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OPINION | GREG HARTON: Hillary Clinton, back in Northwest Arkansas, offers thoughts for office seekers

by Greg Harton | December 4, 2022 at 1:00 a.m.
Crowd members listen to former U.S. Sen. and Secretary of State Hillary Clinton speak Wednesday at Crystal Bridges Museum of American Art in Bentonville. (NWA Democrat-Gazette/Tracy Neal)

The most surprising fact to come out of former U.S. senator Hillary Clinton's appearance in Bentonville last week is that she had never been to Crystal Bridges Museum of American Art.

I'll give her a bit of leeway. Clinton been a little busy over the last 11 years since the magnificent Walton-funded art museum opened. She served as Barack Obama's secretary of state in the museum's first couple of years, then she ran for the presidency and came close to winning it, besting Donald Trump in the popular vote but falling short where it most counted, the Electoral College. She was the last loser of a U.S. presidential contest to concede with some grace, having done so the morning after 2016's Election Day.

Clinton, who was the state's first lady for 12 years when her husband, Bill, was governor, spoke as part of the museum's "We the People: The Radical Notion of Democracy" exhibit, which continues for just another month, through Jan. 2. I wasn't among the 600 or so ticketed folks who affectionately welcomed her back to the state, but I caught her talk via YouTube.

Arkansas is solidly Republican. Undoubtedly some reading this will discount anything Clinton said on a single basis: Hillary Clinton said it. It's an unfortunate response. Hillary Clinton had her shot and didn't win the presidency, so why respond to her as though she's a threat? She's got a lot more experience in public service than a lot of people today who believe they deserve to be elected.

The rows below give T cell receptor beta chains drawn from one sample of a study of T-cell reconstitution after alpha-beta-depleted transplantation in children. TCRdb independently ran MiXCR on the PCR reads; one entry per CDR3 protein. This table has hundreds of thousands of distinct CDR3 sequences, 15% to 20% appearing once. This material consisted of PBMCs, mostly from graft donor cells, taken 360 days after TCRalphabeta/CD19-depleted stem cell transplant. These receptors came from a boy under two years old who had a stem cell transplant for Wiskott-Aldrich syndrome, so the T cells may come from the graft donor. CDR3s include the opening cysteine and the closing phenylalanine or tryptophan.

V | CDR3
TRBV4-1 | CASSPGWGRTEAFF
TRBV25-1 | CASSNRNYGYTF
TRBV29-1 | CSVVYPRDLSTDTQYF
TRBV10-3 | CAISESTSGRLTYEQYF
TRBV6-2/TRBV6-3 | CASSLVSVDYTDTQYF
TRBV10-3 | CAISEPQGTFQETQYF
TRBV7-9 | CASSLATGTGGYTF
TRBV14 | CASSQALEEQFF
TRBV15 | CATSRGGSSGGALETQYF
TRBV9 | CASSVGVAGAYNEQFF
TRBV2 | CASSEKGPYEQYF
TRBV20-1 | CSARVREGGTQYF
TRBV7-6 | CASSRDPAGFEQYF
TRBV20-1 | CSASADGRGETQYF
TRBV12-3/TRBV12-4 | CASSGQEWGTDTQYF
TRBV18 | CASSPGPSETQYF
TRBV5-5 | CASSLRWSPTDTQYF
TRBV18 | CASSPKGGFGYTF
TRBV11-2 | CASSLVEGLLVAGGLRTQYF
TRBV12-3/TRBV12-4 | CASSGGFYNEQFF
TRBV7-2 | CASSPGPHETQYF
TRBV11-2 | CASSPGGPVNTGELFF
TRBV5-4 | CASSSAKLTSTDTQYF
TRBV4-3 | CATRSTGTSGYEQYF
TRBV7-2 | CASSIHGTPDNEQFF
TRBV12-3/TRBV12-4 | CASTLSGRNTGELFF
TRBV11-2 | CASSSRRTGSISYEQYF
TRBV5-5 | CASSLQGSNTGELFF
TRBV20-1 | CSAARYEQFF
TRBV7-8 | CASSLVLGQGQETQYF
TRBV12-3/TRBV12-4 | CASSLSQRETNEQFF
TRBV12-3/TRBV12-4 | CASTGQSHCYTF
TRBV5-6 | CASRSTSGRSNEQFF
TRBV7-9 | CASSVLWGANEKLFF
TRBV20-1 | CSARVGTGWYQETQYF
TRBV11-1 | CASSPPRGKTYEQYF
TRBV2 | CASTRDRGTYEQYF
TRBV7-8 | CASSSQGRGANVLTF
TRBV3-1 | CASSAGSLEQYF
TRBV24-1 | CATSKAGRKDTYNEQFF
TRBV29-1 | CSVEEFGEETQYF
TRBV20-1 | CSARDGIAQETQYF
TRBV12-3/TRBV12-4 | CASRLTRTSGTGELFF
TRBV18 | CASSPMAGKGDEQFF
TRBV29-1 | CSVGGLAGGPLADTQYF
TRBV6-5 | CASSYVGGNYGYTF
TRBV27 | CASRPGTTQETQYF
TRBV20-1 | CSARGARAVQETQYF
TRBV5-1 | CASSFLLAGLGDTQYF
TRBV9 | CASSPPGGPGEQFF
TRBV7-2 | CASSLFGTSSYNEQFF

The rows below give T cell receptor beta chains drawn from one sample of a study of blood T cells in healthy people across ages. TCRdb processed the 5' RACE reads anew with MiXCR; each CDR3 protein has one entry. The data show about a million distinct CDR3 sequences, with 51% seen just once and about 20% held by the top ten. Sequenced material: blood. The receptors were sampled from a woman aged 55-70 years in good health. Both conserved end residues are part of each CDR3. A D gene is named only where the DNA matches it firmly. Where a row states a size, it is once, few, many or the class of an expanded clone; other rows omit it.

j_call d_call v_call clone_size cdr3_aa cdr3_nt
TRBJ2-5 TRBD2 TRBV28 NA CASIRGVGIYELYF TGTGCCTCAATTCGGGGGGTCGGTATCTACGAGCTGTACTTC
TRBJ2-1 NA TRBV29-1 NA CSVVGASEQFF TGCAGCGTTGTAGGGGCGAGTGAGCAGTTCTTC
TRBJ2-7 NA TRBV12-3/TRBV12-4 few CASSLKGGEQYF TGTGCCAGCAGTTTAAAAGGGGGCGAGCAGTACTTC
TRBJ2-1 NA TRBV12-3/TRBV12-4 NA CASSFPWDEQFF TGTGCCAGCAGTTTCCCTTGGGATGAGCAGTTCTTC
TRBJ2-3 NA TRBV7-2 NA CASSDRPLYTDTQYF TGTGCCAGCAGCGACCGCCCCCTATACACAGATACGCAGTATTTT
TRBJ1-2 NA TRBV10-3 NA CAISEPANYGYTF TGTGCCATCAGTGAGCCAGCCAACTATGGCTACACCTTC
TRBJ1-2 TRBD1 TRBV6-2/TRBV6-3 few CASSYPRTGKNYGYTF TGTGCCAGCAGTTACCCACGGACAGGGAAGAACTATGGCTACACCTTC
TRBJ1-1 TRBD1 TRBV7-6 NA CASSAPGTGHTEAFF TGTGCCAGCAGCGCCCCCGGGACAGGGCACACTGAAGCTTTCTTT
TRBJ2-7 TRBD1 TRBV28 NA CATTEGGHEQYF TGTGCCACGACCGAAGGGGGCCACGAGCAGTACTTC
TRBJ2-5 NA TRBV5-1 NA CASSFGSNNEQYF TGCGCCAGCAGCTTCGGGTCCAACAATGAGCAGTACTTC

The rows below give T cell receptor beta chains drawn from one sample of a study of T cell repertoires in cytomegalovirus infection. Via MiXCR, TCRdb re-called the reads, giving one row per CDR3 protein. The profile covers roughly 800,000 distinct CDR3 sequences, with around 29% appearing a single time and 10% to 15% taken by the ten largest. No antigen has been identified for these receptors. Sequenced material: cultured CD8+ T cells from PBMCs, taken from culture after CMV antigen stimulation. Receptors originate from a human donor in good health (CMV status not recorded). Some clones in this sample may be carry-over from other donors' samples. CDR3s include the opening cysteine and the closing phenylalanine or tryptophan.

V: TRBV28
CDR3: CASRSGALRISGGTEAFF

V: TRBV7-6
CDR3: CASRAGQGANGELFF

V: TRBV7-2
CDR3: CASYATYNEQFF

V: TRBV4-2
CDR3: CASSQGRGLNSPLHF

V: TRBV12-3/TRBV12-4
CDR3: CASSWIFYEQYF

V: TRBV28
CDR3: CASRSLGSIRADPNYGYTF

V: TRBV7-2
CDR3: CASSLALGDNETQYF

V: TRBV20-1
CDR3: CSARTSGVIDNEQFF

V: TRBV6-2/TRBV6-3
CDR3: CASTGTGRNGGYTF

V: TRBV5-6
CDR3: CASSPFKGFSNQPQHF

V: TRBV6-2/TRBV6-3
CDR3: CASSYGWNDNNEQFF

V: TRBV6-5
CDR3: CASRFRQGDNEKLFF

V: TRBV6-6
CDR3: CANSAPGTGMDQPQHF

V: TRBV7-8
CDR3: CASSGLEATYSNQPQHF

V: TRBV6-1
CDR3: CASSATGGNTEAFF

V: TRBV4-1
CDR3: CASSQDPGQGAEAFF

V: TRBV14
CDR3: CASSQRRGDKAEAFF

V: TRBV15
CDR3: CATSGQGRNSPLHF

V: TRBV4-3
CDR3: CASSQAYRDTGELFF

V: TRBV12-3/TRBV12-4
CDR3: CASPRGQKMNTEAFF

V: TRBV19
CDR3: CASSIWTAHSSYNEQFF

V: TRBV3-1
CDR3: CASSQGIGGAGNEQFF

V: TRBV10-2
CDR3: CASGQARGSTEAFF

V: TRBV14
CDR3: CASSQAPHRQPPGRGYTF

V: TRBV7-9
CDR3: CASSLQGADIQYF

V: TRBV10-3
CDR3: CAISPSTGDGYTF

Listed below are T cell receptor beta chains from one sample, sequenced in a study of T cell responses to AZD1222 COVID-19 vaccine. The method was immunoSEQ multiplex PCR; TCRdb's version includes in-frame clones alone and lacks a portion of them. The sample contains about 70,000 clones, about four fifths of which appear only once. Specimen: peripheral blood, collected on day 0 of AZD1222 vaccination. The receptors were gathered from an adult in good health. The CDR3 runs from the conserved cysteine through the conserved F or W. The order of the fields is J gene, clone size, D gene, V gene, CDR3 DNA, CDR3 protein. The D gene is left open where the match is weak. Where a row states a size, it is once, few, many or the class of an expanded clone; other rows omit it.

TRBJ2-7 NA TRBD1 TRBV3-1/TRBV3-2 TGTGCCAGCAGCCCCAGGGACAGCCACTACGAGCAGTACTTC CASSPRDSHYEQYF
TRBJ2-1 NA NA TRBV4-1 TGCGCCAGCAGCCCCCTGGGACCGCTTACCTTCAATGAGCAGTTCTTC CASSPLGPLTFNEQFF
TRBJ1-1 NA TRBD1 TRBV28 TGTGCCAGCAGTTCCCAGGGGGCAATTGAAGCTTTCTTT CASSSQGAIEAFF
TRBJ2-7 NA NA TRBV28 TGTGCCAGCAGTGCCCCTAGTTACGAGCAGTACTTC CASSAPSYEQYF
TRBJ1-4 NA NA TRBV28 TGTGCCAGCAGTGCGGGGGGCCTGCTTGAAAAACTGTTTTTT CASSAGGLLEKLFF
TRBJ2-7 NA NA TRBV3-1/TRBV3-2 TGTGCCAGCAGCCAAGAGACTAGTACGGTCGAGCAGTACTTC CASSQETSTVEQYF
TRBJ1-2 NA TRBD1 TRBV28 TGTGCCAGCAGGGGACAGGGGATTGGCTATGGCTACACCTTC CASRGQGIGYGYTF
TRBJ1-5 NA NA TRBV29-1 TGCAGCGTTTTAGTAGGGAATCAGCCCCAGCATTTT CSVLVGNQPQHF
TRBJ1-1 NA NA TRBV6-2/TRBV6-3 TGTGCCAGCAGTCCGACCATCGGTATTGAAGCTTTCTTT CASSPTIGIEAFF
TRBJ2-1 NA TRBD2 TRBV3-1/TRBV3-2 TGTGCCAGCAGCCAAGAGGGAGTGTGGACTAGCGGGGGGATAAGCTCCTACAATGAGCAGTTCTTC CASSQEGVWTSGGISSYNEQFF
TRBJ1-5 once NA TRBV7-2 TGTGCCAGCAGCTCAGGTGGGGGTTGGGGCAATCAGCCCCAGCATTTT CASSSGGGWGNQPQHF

Clinton declared misinformation a "dagger at the heart of democracy" and cited social media's capacity to efficiently spread lies as a major concern.

"If you live in a world of disinformation, and you have no idea who to believe or who to trust, by definition, a democracy can't work," she said. "Because a democracy requires at least a minimum of discussion, debate, listening to one another, and maybe trying to reach principled compromise to get something accomplished."

That such a comment might be taken as a radical notion is a sad commentary on where our deliberative processes are in this country.

Angie Maxwell, associate professor of political science at the University of Arkansas and Clinton's questioner for the evening, asked what Clinton would say to convince people to run as Democrats in Arkansas to create a more balanced, competitive political system. In the Legislature and the state's constitutional offices, the Democratic Party has been shellacked over the last decade.

Clinton said political defeats are not permanent unless people effectively give up. She urged those wanting to run in Arkansas to pay attention to what the people they'd like to represent are interested in.

"If you're going to be a Democrat in Arkansas, that's not the same as being a Democrat in Brooklyn, and so you've got to be honest about that, and you've got to understand what it is you're trying to accomplish. And basically you're trying to create an environment that maximizes everybody's potential, to start a business, to start a family, to make a difference in their community."

She continued: "I think a lot of our arguing in politics is so on the margins. It's on stuff that's not that significant to a majority of the people, so you've got to zero in to what's important to the people you want to represent."

But arguing will always be part of the American political experience.

"It's not for the fainthearted," she said. "It's a contact sport and it is difficult."

Still, if you believe in public service, you've got to start somewhere, she said.


Print Headline: Office seekers should listen, Clinton says

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